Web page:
In case you haven't noticed, we (still very much) LOVE plants!


Plant Love Stories (PLS) began on February 14th, 2018 as a way to collect and share stories about the plants that shape our lives. To celebrate Valentine's Day and our fourth birthday, we bring you another year of original plant-y valentines, also known as #PlantHeartArt.


This year we are so excited to feature a new bouquet of plant artists. These artists are super-plant lovers who participated in a Plant Love Story Challenge hosted by the Phipps Conservatory and Botanic Gardens in Pittsburgh, PA this winter. The PLS Challenge asked students to tell a story–using prose or poetry–about a plant that has meaning to them or that has impacted their lives and attach an original photograph or piece of artwork depicting the plants. We have picked out some (but not all!) of our favorite pieces of original art to feature in this year’s #PlantHeartArt. Stay tuned and we will be sharing more of our favorite stories and submissions in the coming months as well. We want to thank Jennifer Torrance, the Science Education Coordinator at Phipps, for her vision and efforts to create the Plant Love Story Challenge as part of Phipp’s year-long Fairchild Challenge, as well as all the teachers and students who participated in this year’s challenge.


We hope these valentines make you smile, and we hope that you will share them with the people and plants in your life. And, because we know you have a lot of people to spread plant love to, we welcome you to go retro and also use our 2019, 2020, or 2021 valentines! To find printable PDFs of all the valentines, click here!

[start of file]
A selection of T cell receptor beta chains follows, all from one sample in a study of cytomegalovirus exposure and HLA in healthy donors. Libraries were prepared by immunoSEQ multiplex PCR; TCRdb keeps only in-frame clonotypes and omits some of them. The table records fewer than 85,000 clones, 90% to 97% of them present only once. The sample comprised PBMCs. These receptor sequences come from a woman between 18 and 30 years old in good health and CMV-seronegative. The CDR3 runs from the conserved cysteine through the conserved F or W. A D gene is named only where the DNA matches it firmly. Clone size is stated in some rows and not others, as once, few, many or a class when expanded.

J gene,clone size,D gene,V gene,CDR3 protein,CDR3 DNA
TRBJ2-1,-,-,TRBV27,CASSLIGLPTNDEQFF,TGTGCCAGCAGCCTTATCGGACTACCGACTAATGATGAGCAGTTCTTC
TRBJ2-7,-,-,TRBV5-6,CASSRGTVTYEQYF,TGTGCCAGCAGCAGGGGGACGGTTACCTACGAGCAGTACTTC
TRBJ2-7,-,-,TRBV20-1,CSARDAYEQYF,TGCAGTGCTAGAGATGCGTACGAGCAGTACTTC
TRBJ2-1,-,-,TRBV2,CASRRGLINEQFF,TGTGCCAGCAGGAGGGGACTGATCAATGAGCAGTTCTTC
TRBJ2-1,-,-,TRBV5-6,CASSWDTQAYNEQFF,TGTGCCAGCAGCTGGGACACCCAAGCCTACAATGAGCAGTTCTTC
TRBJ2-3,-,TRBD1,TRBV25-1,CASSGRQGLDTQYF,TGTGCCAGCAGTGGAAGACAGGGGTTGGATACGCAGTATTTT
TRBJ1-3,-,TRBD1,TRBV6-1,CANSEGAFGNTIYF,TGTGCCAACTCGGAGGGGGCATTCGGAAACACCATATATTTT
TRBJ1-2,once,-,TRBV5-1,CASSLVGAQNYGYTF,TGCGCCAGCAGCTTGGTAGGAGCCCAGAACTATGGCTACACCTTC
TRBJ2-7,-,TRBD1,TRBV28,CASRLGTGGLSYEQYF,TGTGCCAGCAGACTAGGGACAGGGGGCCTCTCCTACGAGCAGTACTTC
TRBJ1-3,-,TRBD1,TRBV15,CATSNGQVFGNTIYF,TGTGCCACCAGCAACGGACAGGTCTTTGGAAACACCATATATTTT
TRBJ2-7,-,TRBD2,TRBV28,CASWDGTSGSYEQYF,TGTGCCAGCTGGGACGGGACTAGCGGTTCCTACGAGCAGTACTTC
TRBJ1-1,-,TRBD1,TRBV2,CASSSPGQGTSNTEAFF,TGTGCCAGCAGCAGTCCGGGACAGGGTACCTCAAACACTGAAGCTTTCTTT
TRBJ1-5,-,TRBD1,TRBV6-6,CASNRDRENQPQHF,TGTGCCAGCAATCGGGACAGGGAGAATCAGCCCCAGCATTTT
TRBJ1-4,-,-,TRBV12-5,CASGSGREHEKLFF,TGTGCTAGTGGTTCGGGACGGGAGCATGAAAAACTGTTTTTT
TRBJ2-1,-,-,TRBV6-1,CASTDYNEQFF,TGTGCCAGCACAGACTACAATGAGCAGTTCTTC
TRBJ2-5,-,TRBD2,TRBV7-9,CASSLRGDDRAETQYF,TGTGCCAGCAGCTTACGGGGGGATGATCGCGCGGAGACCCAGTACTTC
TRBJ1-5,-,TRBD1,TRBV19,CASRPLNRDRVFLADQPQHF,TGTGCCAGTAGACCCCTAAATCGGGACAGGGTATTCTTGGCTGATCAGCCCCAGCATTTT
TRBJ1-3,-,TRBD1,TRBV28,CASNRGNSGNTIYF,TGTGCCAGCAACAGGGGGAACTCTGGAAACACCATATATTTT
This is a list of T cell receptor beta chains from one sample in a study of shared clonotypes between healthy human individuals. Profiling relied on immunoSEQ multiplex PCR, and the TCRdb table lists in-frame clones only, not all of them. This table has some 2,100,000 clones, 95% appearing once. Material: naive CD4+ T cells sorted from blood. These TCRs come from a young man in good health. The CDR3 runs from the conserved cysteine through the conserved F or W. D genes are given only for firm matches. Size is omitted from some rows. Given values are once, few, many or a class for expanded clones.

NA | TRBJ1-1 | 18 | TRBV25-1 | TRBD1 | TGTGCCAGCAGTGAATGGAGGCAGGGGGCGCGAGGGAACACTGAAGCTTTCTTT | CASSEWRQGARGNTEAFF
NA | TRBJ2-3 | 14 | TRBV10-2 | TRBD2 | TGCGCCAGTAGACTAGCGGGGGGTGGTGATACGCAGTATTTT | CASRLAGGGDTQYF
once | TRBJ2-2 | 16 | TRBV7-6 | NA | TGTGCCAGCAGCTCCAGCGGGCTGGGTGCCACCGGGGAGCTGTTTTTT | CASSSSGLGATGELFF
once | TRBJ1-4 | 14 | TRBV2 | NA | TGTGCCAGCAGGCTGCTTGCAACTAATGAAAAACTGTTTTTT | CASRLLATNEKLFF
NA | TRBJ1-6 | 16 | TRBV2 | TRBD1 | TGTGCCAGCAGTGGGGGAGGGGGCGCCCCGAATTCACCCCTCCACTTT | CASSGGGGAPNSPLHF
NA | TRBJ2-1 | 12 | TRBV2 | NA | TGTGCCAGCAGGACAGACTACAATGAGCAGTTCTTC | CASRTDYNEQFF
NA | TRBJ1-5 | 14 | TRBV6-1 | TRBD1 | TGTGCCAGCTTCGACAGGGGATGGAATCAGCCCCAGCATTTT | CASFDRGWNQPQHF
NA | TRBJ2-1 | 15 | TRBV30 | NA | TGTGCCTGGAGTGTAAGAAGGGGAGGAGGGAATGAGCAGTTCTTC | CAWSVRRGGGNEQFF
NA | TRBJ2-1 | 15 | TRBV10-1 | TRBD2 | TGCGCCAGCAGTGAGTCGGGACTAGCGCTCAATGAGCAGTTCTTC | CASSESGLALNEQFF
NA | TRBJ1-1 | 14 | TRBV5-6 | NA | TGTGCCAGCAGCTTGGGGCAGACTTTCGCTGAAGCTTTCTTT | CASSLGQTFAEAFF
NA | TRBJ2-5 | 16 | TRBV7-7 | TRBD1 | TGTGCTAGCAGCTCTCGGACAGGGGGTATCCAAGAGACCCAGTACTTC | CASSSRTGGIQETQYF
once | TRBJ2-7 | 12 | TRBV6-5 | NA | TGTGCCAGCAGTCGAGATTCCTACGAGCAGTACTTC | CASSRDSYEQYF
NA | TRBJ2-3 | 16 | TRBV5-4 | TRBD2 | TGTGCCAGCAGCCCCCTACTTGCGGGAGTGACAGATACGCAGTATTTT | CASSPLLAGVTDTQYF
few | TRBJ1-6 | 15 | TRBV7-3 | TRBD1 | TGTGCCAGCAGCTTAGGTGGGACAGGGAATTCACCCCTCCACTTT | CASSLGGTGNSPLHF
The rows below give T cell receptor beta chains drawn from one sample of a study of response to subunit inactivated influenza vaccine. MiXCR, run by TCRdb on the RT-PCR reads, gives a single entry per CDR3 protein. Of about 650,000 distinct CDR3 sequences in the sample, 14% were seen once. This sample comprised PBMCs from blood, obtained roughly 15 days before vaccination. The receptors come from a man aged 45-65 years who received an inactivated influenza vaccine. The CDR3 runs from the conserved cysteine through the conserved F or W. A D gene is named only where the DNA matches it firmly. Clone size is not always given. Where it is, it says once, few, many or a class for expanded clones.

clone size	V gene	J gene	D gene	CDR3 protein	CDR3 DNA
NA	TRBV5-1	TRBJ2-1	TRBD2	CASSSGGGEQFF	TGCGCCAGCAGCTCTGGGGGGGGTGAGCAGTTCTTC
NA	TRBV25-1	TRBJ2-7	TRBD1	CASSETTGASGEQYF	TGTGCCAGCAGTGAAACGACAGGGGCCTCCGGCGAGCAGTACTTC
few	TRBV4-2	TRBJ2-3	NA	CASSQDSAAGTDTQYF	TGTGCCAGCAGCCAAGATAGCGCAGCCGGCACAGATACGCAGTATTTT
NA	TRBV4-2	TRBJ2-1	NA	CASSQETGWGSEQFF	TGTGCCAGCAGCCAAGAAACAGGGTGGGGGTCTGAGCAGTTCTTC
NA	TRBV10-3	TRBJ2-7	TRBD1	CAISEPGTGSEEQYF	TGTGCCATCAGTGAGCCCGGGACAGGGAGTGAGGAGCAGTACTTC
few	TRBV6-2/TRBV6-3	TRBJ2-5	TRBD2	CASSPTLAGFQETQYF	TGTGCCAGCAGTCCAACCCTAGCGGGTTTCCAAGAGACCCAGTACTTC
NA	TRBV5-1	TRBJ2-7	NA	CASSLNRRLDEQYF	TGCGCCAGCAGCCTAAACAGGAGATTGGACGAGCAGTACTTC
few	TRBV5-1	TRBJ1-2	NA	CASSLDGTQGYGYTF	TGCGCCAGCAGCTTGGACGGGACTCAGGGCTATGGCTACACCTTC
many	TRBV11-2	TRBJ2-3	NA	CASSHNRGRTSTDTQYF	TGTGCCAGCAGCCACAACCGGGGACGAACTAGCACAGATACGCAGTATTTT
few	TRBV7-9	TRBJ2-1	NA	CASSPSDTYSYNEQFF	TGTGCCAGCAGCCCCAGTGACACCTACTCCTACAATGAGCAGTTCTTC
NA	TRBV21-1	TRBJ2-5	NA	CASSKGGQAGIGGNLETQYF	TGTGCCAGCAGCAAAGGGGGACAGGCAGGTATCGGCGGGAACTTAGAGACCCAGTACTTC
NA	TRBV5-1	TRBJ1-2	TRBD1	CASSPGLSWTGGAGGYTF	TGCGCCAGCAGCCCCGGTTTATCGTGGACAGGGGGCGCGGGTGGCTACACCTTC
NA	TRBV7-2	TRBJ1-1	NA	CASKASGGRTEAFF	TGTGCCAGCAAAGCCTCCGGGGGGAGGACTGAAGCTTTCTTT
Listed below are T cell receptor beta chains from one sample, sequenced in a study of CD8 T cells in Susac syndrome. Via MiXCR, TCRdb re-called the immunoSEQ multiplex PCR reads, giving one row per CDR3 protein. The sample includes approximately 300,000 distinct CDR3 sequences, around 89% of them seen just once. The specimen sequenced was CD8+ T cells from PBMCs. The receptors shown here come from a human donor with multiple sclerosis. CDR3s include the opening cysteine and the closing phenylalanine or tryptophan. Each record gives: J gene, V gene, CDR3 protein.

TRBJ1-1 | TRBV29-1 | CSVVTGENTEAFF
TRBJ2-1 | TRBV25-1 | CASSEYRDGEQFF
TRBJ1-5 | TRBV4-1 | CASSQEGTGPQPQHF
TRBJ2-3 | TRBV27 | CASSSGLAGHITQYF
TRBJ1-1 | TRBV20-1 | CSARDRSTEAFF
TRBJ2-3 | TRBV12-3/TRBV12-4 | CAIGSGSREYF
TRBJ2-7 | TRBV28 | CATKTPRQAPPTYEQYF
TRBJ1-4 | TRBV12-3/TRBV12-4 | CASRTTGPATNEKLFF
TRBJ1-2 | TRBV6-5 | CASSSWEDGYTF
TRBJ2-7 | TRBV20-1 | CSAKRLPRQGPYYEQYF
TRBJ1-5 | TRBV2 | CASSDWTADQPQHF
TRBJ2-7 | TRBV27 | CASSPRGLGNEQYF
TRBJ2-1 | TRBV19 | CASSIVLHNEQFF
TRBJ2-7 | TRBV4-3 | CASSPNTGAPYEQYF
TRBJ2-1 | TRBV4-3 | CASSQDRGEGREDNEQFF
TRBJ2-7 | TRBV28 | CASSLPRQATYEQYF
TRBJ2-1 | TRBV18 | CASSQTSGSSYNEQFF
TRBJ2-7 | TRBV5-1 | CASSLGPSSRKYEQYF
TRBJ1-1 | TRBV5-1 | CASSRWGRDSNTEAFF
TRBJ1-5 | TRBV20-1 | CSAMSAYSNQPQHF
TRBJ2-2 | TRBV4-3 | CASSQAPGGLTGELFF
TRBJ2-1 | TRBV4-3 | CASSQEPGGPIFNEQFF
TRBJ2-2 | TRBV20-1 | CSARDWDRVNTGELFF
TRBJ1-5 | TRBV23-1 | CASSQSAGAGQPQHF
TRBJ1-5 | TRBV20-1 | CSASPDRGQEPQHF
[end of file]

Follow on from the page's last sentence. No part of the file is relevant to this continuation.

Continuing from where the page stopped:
Happy Valentine's Day from Team PLS!


[Student art, stories, names, and grades used with permission.]




Artist: Sydney Maegle (grade 7)

You are berry fun to be around, Valentine

Bio: Sydney is a seventh grader at Keystone Oaks Middle School and this original artwork accompanied the story “The Strawberry Plant”. Sydney and Keystone teammates earned third place for their submission to the Plant Love Story Middle School Challenge.



Artist: Leela Norman (grade 5)

Valentine, you make me c-huckleberry much!

Bio: Leela is a fifth grader at Edgewood Elementary STEAM Academy and this original artwork accompanied the story “Huckleberries are Grrrrrrrrrrrate”. Leela and teammate Adelaide Scott (grade 2)--who submitted the story ‘My flower garden’--earned a Judge’s Choice prize for their submission to the Plant Love Story Elementary School Challenge.



Artist: Paul Everson (grade 3)

My tree fruits for you, Valentine

Bio: Paul is a third grader at Wilkins Elementary STEAM Academy and this original artwork accompanied the poem “Lots of fruit”. Paul’s submission earned a Judge’s Choice prize in the Plant Love Story Elementary School Challenge.



Artist: Adithri Pingali (grade 8)

Guava be my valentine

Bio: Adithri is an eighth grader at Penn Middle School. Adithri and teammates Caeley Simon and Ethan Goldsworthy (also both grade 8) earned second place for their submission to the Plant Love Story Middle School Challenge.


Artist: Kate Malley (grade 11)

Your love is Trilli-YUMMY

Bio: Kate is an eleventh grader at Penn-Trafford High School and this original artwork accompanied a story written by teammate Mark Harris (grade 11). Kate, Mark, and their teammates Kristina Heins and Delena Steimer (grade 11)--who drew artwork (Kristina) and wrote (Delena) the story ‘Austrocylindropuntia subulata f. cristata’--earned first place for their submission to the Plant Love Story High School Challenge.



Artist: Anthony Longo (grade 6)

Aloe-ve you so much!

Bio: Anthony is a sixth grader at Queen of Angels Catholic School and this original artwork accompanied the story “Aloe” that was submitted as part of the school’s submission to the Plant Love Story Middle School Challenge. Plant Love Stories wants to give Anthony a special PLS Shout Out for this adorable and loving aloe plant!